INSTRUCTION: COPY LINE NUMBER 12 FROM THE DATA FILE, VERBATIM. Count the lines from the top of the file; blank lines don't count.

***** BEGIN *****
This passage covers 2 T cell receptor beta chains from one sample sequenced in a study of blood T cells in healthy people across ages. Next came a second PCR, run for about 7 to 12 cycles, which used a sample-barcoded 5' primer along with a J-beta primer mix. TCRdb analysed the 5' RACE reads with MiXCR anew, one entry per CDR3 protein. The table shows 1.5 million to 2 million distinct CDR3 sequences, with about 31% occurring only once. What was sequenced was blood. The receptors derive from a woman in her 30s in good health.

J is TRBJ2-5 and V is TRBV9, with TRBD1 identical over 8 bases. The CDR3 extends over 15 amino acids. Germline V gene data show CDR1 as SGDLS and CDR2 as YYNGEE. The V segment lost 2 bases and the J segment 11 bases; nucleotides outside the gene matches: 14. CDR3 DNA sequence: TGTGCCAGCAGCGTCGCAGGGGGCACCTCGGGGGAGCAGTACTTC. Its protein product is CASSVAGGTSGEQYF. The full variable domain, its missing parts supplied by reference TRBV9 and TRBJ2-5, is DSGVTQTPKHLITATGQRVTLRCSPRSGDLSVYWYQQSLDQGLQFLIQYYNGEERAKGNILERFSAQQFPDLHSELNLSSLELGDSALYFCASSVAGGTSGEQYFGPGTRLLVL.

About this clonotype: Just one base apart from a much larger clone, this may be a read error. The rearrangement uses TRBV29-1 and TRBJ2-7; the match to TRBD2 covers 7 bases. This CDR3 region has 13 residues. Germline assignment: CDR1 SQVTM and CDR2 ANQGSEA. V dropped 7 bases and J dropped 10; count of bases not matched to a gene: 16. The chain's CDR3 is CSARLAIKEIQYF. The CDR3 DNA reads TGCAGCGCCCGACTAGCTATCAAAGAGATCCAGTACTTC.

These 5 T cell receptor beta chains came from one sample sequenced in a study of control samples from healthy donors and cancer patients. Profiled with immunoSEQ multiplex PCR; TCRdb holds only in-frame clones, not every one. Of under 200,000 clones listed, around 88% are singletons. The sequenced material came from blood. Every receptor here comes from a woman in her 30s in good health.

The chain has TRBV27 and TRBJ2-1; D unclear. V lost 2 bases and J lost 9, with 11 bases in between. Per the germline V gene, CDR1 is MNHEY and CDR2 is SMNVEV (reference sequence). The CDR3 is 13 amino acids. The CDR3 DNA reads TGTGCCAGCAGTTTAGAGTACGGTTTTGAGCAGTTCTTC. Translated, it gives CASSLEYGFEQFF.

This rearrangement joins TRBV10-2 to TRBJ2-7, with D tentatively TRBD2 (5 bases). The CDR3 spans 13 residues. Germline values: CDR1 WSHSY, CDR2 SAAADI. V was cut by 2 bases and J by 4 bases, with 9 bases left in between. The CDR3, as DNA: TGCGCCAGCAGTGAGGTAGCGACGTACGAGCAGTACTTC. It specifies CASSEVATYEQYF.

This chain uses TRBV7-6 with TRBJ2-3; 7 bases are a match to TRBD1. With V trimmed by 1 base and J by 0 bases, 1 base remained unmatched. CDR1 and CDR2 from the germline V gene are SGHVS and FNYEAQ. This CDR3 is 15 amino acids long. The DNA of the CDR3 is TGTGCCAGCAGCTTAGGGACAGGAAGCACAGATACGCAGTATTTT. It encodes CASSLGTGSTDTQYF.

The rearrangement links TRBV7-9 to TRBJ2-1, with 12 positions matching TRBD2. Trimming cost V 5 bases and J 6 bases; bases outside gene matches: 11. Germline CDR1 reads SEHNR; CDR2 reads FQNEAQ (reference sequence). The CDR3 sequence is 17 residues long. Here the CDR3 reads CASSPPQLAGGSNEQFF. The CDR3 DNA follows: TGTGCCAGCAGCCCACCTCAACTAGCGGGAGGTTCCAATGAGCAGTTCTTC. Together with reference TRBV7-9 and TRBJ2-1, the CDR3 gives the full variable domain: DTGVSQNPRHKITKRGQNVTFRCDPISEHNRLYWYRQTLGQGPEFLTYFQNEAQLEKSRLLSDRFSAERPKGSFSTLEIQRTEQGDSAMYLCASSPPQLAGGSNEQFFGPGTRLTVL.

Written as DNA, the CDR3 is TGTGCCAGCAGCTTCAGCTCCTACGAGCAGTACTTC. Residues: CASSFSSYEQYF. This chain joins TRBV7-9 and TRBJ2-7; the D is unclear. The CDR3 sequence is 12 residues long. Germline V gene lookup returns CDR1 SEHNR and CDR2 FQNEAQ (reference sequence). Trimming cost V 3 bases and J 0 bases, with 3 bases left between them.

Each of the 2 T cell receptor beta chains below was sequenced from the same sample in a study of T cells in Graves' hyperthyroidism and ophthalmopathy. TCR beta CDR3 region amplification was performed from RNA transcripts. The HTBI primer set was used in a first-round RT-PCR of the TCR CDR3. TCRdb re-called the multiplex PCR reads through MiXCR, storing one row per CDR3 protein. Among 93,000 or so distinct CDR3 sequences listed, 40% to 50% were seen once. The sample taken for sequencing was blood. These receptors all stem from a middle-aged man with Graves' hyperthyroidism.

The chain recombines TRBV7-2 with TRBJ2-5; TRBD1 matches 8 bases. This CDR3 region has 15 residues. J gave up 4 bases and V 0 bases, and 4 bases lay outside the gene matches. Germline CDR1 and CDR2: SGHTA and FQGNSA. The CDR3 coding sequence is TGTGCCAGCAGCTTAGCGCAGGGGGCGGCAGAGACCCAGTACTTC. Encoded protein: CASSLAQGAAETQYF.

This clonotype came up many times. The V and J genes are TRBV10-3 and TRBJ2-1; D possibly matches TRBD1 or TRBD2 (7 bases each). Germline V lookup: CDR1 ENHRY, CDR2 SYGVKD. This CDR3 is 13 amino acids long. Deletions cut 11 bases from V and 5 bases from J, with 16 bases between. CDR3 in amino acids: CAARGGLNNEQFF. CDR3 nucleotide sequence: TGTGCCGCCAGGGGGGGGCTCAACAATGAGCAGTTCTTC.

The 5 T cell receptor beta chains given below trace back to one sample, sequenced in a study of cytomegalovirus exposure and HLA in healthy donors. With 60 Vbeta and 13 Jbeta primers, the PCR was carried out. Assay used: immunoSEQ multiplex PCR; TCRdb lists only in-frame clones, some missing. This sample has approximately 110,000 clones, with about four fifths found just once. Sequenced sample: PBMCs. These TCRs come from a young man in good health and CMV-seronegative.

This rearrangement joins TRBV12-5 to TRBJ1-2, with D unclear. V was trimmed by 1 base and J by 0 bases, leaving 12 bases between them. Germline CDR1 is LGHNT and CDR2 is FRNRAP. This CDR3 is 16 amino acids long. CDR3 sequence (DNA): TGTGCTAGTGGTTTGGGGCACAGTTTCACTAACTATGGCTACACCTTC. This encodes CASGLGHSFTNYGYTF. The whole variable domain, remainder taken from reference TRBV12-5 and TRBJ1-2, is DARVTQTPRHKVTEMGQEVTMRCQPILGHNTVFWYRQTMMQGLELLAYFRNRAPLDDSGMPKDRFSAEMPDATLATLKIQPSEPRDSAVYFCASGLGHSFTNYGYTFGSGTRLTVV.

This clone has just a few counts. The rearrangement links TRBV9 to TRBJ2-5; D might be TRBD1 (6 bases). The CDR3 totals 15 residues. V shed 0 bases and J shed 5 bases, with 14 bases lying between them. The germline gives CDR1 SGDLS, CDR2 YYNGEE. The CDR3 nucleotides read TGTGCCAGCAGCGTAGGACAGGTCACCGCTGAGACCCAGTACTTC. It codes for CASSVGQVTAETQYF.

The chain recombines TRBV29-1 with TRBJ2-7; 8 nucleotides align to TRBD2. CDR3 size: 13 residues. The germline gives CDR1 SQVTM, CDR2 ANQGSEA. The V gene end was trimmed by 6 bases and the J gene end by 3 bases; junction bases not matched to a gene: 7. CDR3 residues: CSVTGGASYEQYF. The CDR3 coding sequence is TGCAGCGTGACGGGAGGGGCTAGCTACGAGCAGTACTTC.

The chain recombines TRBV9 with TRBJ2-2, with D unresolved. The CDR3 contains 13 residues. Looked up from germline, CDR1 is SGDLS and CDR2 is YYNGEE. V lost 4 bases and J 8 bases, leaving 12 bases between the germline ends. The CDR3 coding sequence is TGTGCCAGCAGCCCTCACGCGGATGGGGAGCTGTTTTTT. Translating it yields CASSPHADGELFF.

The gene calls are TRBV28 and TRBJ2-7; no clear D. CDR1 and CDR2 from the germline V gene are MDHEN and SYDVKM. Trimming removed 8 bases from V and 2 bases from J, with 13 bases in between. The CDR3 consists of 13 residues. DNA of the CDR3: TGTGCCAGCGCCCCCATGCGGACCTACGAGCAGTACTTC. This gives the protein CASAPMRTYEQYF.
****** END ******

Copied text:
This clonotype came up many times. The V and J genes are TRBV10-3 and TRBJ2-1; D possibly matches TRBD1 or TRBD2 (7 bases each). Germline V lookup: CDR1 ENHRY, CDR2 SYGVKD. This CDR3 is 13 amino acids long. Deletions cut 11 bases from V and 5 bases from J, with 16 bases between. CDR3 in amino acids: CAARGGLNNEQFF. CDR3 nucleotide sequence: TGTGCCGCCAGGGGGGGGCTCAACAATGAGCAGTTCTTC.